#### A Transformer is a static device which works on the principle of "Magnetic Induction". When an alternating supply is given to its primary winding a magnetizing current will circulate through the primary winding and set up a magnetic flux. This magnetic flux circulates through the low reluctance path provided in the transformer ( i.e., core of the transformer ) and links with the secondary winding.

As the supply given is alternating the nature of the flux produced will also be alternating. This alternating flux when links with secondary winding it induces an electro-motive force (emf) in the secondary winding according to faraday's law of electromagnetic induction, and there will be a circulation of currents in the secondary winding. The amount of emf induced will depend upon the number of turns in the primary and secondary winding.

## EMF Equation of Transformer:

#### The EMF equation of a transformer gives the amount of emf induced in the primary and as well as in secondary windings.

Consider a transformer of N_{1} turns in the primary winding and N_{2} turns in the secondary winding. When voltage V, applied to the transformer, emf E_{1} induced in the primary winding will induce another emf E_{2} in the secondary winding by mutual induction as shown below.

#### The frequency of the induced emf will equal to the supply frequency f, and the magnitude of both fluxes due to magnetizing current I_{m} will be the same as supply magnitude, i.e., sinusoidal in nature.

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Let,- Ï† = Maximum flux in core in weber

= Maximum flux density B_{m} x area A - N
_{1} = Number of primary turns - N
_{2} = Number of secondary turns - f = supply frequency in Hz
- E
_{1} = RMS value of primary induced emf - E
_{2} = RMS value of secondary induced emf

As the input given to the transformer will be a sinusoidal waveform. We can see that the time taken to increase the flux from zero to maximum value Ï†_{m}, in terms of frequency is given as 1/4f second, i.e., in a sinusoidal waveform, the maximum current which gives the maximum flux will be at 1/4f as shown in the below.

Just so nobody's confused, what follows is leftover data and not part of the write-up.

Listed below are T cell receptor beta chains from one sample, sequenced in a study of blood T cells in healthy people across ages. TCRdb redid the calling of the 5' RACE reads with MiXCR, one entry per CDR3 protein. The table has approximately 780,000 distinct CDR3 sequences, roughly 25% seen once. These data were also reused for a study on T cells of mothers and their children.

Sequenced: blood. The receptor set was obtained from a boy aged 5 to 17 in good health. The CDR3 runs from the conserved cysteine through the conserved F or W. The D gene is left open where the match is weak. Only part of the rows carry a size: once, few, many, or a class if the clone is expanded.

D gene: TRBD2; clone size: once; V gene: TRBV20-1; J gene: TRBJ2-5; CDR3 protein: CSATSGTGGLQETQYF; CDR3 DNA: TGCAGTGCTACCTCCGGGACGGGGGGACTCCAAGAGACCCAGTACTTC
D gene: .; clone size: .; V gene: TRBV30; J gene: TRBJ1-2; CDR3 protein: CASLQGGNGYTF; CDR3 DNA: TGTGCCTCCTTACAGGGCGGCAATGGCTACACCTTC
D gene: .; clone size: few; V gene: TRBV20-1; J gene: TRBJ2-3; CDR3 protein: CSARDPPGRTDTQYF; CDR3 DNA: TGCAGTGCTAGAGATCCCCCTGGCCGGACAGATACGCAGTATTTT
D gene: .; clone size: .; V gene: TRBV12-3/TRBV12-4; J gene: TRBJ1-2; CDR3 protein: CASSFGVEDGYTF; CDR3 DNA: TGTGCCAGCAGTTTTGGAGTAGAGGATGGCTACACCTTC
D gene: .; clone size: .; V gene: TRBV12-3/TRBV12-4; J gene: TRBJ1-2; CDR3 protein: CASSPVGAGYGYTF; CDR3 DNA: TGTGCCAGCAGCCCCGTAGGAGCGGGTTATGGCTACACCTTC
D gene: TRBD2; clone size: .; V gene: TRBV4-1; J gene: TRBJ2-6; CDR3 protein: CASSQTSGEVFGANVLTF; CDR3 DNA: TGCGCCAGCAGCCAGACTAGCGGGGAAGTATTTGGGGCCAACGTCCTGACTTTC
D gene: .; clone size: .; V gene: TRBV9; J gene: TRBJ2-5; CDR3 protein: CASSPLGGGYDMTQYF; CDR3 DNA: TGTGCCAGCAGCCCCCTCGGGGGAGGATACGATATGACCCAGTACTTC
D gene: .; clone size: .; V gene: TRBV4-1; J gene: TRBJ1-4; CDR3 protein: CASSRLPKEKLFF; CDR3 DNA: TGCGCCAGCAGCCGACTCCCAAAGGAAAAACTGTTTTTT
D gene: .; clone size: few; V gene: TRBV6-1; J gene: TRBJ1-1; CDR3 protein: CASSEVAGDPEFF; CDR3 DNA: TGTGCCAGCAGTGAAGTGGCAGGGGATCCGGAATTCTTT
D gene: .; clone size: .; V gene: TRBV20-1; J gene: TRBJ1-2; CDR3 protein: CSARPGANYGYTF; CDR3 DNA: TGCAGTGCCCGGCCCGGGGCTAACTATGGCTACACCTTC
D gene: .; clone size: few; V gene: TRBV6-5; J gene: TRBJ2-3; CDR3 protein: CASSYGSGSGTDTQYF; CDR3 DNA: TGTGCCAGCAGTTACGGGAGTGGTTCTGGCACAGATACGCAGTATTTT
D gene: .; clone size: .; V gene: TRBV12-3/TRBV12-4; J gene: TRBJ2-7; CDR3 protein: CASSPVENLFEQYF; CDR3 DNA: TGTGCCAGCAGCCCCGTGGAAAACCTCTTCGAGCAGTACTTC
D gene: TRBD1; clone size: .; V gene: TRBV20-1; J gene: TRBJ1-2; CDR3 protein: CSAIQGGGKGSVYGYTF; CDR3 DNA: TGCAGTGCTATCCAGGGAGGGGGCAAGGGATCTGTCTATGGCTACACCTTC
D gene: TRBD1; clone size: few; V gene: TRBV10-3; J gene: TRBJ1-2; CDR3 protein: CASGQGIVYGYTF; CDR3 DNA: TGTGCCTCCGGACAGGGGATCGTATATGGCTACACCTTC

= Maximum flux density B

_{m}x area A_{1}= Number of primary turns_{2}= Number of secondary turns_{1}= RMS value of primary induced emf_{2}= RMS value of secondary induced emf#### We know that from Faraday's Laws of Electro-Magnetic Induction, " the emf induced is directly proportional to the rate of change of flux ".

The average rate of change of flux will be,

#### As the emf induced will be equal to the rate of change of flux, the average e.m.f induced per turn will be,

#### Since the flux Ï† varies sinusoidally, we know the form factor of a sinusoidal waveform is 1.11 ( Form factor = RMS value / average value ).

#### Therefore, the RMS value of the induced emf per turn will be,

#### The resultant RMS value of the induced emf we derived will be in terms of the per-turn of the winding. But there is N_{1} and N_{2} number of turns in the primary and secondary windings. Therefore, the total RMS value of emf E_{1} and E_{2} induced in the primary and secondary winding is given as,

## Turn & Transformation Ratio of Transformer :

### Turn Ratio of Transformer :

#### From the emf equation of transformer, if E_{1} and E_{2} are the emf induced in the primary and secondary winding. Then the ratio of there turns N_{1} and N_{2} in the primary and secondary winding is given as,

#### The transformation ratio K of a transformer is defined as the ratio of their secondary induced emf to the primary induced emf.

- If V
_{2} > V_{1} or N_{2} > N_{1} i.e., K > 1 then the transformer will work as a step-up transformer. - If V
_{1} > V_{2} or N_{1} > N_{2} i.e., K < 1 then the transformer will work as a step-down transformer.

_{2}> V_{1}or N_{2}> N_{1}i.e., K > 1 then the transformer will work as a step-up transformer._{1}> V_{2}or N_{1}> N_{2}i.e., K < 1 then the transformer will work as a step-down transformer.